On Saturday night, former Washington Capitals grinder Matt Hendricks finally got his first opportunity in the shootout with his new team. He did not score.
Hendy even tried his patented move, the Paralyzer. Unfortunately for him, Steve Mason read the scouting report and made an unbelievable save.
Photo credit: Alex Brandon
After scoring a hat trick opening night, Washington Capitals center Mikhail Grabovski struggled, scoring only two points in his next six games. However, since being demoted to the third line with Jason Chimera and Joel Ward, Grabovski has found his groove, scoring 7 points in his last 5 games. And on Saturday night against the Florida Panthers, Grabovski reminded us again just how freakin’ skilled he is, scoring a fantastic goal in the shootout.
“In the shower I use a water-activated gel cleanser, then a honey almond body scrub, and on the face an exfoliating gel scrub. Then I apply an herb-mint facial mask, which I leave on for ten minutes while I prepare the rest of my routine.” (Photo: Jonathan Kozub)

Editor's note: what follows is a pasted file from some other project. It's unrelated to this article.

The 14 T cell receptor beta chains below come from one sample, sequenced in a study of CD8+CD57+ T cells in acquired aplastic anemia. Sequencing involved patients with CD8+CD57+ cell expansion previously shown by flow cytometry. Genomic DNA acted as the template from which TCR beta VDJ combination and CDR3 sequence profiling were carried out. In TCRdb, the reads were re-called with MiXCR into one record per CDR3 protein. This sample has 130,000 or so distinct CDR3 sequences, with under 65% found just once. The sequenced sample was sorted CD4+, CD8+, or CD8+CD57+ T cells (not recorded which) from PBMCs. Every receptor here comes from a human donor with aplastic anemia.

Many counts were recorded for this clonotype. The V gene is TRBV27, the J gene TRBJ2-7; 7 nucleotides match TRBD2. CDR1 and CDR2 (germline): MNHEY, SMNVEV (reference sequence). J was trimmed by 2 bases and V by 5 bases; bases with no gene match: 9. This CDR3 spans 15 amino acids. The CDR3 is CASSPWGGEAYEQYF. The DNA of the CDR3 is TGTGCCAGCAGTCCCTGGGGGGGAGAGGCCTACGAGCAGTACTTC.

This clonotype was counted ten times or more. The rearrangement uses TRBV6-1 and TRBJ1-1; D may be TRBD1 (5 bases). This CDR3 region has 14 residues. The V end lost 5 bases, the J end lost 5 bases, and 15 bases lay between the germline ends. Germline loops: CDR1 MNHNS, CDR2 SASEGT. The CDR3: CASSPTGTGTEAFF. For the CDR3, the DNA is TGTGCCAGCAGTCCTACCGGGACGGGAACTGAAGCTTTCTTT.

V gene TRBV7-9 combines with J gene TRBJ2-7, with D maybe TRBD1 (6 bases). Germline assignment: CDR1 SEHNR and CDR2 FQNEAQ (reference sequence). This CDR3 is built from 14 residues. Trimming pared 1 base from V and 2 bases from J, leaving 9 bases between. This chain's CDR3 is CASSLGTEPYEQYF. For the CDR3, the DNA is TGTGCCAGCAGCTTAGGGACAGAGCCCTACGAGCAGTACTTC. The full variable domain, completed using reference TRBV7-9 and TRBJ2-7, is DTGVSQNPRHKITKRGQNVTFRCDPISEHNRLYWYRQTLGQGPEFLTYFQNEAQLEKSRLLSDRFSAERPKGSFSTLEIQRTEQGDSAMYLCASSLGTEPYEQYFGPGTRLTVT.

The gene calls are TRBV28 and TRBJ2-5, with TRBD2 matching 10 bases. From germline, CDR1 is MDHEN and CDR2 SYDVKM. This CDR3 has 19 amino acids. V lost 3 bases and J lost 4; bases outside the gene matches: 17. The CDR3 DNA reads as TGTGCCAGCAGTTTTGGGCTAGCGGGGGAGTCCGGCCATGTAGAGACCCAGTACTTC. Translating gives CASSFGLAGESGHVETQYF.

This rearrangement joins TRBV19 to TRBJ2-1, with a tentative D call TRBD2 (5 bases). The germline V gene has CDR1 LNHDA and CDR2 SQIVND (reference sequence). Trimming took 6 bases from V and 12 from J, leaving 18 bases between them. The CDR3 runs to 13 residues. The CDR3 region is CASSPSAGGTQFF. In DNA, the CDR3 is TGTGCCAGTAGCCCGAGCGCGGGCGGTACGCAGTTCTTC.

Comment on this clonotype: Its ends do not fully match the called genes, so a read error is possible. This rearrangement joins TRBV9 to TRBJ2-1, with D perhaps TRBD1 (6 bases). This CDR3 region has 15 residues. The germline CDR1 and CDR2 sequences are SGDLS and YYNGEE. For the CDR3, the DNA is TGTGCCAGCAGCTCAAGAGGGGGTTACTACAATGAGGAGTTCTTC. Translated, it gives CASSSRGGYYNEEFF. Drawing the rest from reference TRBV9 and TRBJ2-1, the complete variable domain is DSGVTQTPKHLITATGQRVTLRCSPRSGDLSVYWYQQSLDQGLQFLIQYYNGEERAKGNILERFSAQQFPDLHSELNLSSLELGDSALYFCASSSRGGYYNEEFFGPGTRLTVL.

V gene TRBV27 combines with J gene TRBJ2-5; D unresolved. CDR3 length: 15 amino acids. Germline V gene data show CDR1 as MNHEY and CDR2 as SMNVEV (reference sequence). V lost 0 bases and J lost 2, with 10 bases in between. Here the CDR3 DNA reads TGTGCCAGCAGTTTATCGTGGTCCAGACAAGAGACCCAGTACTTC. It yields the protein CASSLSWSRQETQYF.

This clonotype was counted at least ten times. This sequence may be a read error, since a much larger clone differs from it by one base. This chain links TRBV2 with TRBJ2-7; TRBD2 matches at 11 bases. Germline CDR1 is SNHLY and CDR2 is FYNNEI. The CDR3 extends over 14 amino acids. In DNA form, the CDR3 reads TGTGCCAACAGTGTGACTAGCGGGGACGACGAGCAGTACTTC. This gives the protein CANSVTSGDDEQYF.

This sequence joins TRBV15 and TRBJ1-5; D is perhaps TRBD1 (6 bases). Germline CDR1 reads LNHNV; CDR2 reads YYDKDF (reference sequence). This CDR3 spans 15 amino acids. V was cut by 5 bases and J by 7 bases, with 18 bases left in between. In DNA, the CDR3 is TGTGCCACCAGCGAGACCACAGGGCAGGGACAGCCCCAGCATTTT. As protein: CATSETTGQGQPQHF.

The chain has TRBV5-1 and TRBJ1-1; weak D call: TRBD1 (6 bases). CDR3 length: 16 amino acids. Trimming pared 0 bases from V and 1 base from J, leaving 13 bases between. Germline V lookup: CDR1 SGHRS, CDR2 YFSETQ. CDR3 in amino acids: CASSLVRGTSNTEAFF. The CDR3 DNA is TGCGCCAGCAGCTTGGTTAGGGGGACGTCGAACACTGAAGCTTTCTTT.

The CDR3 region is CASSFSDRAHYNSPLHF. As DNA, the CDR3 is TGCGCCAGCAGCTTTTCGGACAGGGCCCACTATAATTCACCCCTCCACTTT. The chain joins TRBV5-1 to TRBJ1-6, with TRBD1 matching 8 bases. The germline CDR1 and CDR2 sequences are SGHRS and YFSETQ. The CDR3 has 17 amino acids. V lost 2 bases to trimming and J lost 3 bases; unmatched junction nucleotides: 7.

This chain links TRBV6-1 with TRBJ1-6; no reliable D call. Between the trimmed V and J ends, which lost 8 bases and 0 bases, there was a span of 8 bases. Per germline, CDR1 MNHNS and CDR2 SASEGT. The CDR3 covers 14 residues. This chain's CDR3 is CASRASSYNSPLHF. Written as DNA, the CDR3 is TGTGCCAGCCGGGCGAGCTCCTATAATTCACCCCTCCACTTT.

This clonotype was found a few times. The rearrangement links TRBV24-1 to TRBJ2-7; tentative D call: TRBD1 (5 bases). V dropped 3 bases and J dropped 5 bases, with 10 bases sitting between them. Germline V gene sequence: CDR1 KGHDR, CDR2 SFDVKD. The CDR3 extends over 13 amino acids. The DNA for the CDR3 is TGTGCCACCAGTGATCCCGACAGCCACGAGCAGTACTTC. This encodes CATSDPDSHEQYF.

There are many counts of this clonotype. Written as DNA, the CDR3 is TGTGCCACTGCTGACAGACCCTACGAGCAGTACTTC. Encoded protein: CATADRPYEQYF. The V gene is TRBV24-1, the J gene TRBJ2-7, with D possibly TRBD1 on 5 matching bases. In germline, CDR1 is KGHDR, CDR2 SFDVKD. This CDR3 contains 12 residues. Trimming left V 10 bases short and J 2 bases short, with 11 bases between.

The Capitals finally got the heck out of Dodge following a miserable homestand. The first game of their road trip found them in frosty Winnipeg, where the Capitals hoped to rid themselves of the gremlins in their defense and get an easy win from a soft opponent.
Haha. As if.
We were goalless until Mikhail Grabovski broke the tedium four minutes into the second period, sweeping a rebound home. The Caps swiftly surrendered that lead on a shorty by Bryan Little. To make junk worse, Andrew Ladd tipped in a Grant Clitsome shot just 70 seconds later. Luckily the Caps still have one guy who can deliver this season: Alex Ovechkin got two late in the second: a breakaway and a set play off the faceoff. Call it the Ovisplosion. Of course, Blake Wheeler knotted it at 3 goals apiece before the buzzer.
Troy Brouwer put then Caps ahead again in the third period, taking a Jedi pass from Nicky Backstrom right up in the kanooblian paint. Little got his second of the night a bit later as the Caps were unable to escape their own zone.